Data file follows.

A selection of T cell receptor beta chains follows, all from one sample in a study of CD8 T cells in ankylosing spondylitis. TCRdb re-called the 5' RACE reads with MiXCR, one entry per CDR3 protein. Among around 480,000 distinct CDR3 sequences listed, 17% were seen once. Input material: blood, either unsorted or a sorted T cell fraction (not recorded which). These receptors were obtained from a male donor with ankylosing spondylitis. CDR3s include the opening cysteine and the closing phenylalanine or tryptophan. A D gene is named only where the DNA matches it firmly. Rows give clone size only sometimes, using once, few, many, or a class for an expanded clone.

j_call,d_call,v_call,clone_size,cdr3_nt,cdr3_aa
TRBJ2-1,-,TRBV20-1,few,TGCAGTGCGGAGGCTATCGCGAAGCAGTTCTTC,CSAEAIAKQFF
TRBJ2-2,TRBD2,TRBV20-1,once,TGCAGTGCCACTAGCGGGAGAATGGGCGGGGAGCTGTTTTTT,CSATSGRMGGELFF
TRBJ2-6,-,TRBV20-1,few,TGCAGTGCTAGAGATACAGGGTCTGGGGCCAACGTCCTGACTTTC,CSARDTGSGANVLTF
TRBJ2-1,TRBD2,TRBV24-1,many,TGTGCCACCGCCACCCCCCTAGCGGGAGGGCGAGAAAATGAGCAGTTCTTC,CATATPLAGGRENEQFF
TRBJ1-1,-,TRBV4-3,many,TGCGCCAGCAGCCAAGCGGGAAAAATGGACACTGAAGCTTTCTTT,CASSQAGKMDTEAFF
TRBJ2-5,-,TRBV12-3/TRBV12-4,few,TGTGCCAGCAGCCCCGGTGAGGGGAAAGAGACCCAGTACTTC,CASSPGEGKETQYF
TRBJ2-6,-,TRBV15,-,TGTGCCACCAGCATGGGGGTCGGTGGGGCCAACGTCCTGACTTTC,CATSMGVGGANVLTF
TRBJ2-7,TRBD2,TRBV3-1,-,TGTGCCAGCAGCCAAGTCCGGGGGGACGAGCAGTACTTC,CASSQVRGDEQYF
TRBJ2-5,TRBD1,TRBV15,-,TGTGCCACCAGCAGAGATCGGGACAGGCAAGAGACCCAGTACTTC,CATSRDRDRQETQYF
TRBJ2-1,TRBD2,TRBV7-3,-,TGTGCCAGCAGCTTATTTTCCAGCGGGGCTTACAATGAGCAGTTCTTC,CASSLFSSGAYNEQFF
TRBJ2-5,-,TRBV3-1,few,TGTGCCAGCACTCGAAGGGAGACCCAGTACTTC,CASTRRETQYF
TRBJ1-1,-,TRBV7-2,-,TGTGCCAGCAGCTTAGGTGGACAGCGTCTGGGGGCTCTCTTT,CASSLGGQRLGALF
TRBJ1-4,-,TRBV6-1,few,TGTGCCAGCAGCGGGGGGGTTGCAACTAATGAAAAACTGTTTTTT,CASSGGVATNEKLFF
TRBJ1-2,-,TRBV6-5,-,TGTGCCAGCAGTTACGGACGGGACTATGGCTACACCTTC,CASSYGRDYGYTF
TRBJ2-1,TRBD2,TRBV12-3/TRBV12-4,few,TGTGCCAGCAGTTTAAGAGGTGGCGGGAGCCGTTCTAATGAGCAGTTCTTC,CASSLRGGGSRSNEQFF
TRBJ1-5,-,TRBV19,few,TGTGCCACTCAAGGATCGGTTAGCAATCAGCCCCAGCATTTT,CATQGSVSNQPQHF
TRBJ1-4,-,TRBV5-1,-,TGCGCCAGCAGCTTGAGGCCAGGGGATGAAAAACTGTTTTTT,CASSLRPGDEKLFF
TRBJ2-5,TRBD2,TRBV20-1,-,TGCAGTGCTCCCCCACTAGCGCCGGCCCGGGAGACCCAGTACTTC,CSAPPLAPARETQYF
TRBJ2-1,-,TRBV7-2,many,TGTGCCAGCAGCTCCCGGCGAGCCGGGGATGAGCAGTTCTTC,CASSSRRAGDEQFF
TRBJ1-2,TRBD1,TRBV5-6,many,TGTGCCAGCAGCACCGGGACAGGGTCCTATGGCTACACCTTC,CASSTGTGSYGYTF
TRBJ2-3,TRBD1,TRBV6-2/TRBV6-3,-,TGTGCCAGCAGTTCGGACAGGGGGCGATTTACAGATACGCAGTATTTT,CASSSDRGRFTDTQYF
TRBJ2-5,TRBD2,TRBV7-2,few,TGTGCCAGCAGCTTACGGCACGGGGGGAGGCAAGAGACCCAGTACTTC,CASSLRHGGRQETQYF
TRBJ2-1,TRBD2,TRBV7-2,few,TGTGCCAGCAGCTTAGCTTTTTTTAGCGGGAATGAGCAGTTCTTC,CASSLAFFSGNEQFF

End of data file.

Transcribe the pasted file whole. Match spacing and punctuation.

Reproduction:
A selection of T cell receptor beta chains follows, all from one sample in a study of CD8 T cells in ankylosing spondylitis. TCRdb re-called the 5' RACE reads with MiXCR, one entry per CDR3 protein. Among around 480,000 distinct CDR3 sequences listed, 17% were seen once. Input material: blood, either unsorted or a sorted T cell fraction (not recorded which). These receptors were obtained from a male donor with ankylosing spondylitis. CDR3s include the opening cysteine and the closing phenylalanine or tryptophan. A D gene is named only where the DNA matches it firmly. Rows give clone size only sometimes, using once, few, many, or a class for an expanded clone.

j_call,d_call,v_call,clone_size,cdr3_nt,cdr3_aa
TRBJ2-1,-,TRBV20-1,few,TGCAGTGCGGAGGCTATCGCGAAGCAGTTCTTC,CSAEAIAKQFF
TRBJ2-2,TRBD2,TRBV20-1,once,TGCAGTGCCACTAGCGGGAGAATGGGCGGGGAGCTGTTTTTT,CSATSGRMGGELFF
TRBJ2-6,-,TRBV20-1,few,TGCAGTGCTAGAGATACAGGGTCTGGGGCCAACGTCCTGACTTTC,CSARDTGSGANVLTF
TRBJ2-1,TRBD2,TRBV24-1,many,TGTGCCACCGCCACCCCCCTAGCGGGAGGGCGAGAAAATGAGCAGTTCTTC,CATATPLAGGRENEQFF
TRBJ1-1,-,TRBV4-3,many,TGCGCCAGCAGCCAAGCGGGAAAAATGGACACTGAAGCTTTCTTT,CASSQAGKMDTEAFF
TRBJ2-5,-,TRBV12-3/TRBV12-4,few,TGTGCCAGCAGCCCCGGTGAGGGGAAAGAGACCCAGTACTTC,CASSPGEGKETQYF
TRBJ2-6,-,TRBV15,-,TGTGCCACCAGCATGGGGGTCGGTGGGGCCAACGTCCTGACTTTC,CATSMGVGGANVLTF
TRBJ2-7,TRBD2,TRBV3-1,-,TGTGCCAGCAGCCAAGTCCGGGGGGACGAGCAGTACTTC,CASSQVRGDEQYF
TRBJ2-5,TRBD1,TRBV15,-,TGTGCCACCAGCAGAGATCGGGACAGGCAAGAGACCCAGTACTTC,CATSRDRDRQETQYF
TRBJ2-1,TRBD2,TRBV7-3,-,TGTGCCAGCAGCTTATTTTCCAGCGGGGCTTACAATGAGCAGTTCTTC,CASSLFSSGAYNEQFF
TRBJ2-5,-,TRBV3-1,few,TGTGCCAGCACTCGAAGGGAGACCCAGTACTTC,CASTRRETQYF
TRBJ1-1,-,TRBV7-2,-,TGTGCCAGCAGCTTAGGTGGACAGCGTCTGGGGGCTCTCTTT,CASSLGGQRLGALF
TRBJ1-4,-,TRBV6-1,few,TGTGCCAGCAGCGGGGGGGTTGCAACTAATGAAAAACTGTTTTTT,CASSGGVATNEKLFF
TRBJ1-2,-,TRBV6-5,-,TGTGCCAGCAGTTACGGACGGGACTATGGCTACACCTTC,CASSYGRDYGYTF
TRBJ2-1,TRBD2,TRBV12-3/TRBV12-4,few,TGTGCCAGCAGTTTAAGAGGTGGCGGGAGCCGTTCTAATGAGCAGTTCTTC,CASSLRGGGSRSNEQFF
TRBJ1-5,-,TRBV19,few,TGTGCCACTCAAGGATCGGTTAGCAATCAGCCCCAGCATTTT,CATQGSVSNQPQHF
TRBJ1-4,-,TRBV5-1,-,TGCGCCAGCAGCTTGAGGCCAGGGGATGAAAAACTGTTTTTT,CASSLRPGDEKLFF
TRBJ2-5,TRBD2,TRBV20-1,-,TGCAGTGCTCCCCCACTAGCGCCGGCCCGGGAGACCCAGTACTTC,CSAPPLAPARETQYF
TRBJ2-1,-,TRBV7-2,many,TGTGCCAGCAGCTCCCGGCGAGCCGGGGATGAGCAGTTCTTC,CASSSRRAGDEQFF
TRBJ1-2,TRBD1,TRBV5-6,many,TGTGCCAGCAGCACCGGGACAGGGTCCTATGGCTACACCTTC,CASSTGTGSYGYTF
TRBJ2-3,TRBD1,TRBV6-2/TRBV6-3,-,TGTGCCAGCAGTTCGGACAGGGGGCGATTTACAGATACGCAGTATTTT,CASSSDRGRFTDTQYF
TRBJ2-5,TRBD2,TRBV7-2,few,TGTGCCAGCAGCTTACGGCACGGGGGGAGGCAAGAGACCCAGTACTTC,CASSLRHGGRQETQYF
TRBJ2-1,TRBD2,TRBV7-2,few,TGTGCCAGCAGCTTAGCTTTTTTTAGCGGGAATGAGCAGTTCTTC,CASSLAFFSGNEQFF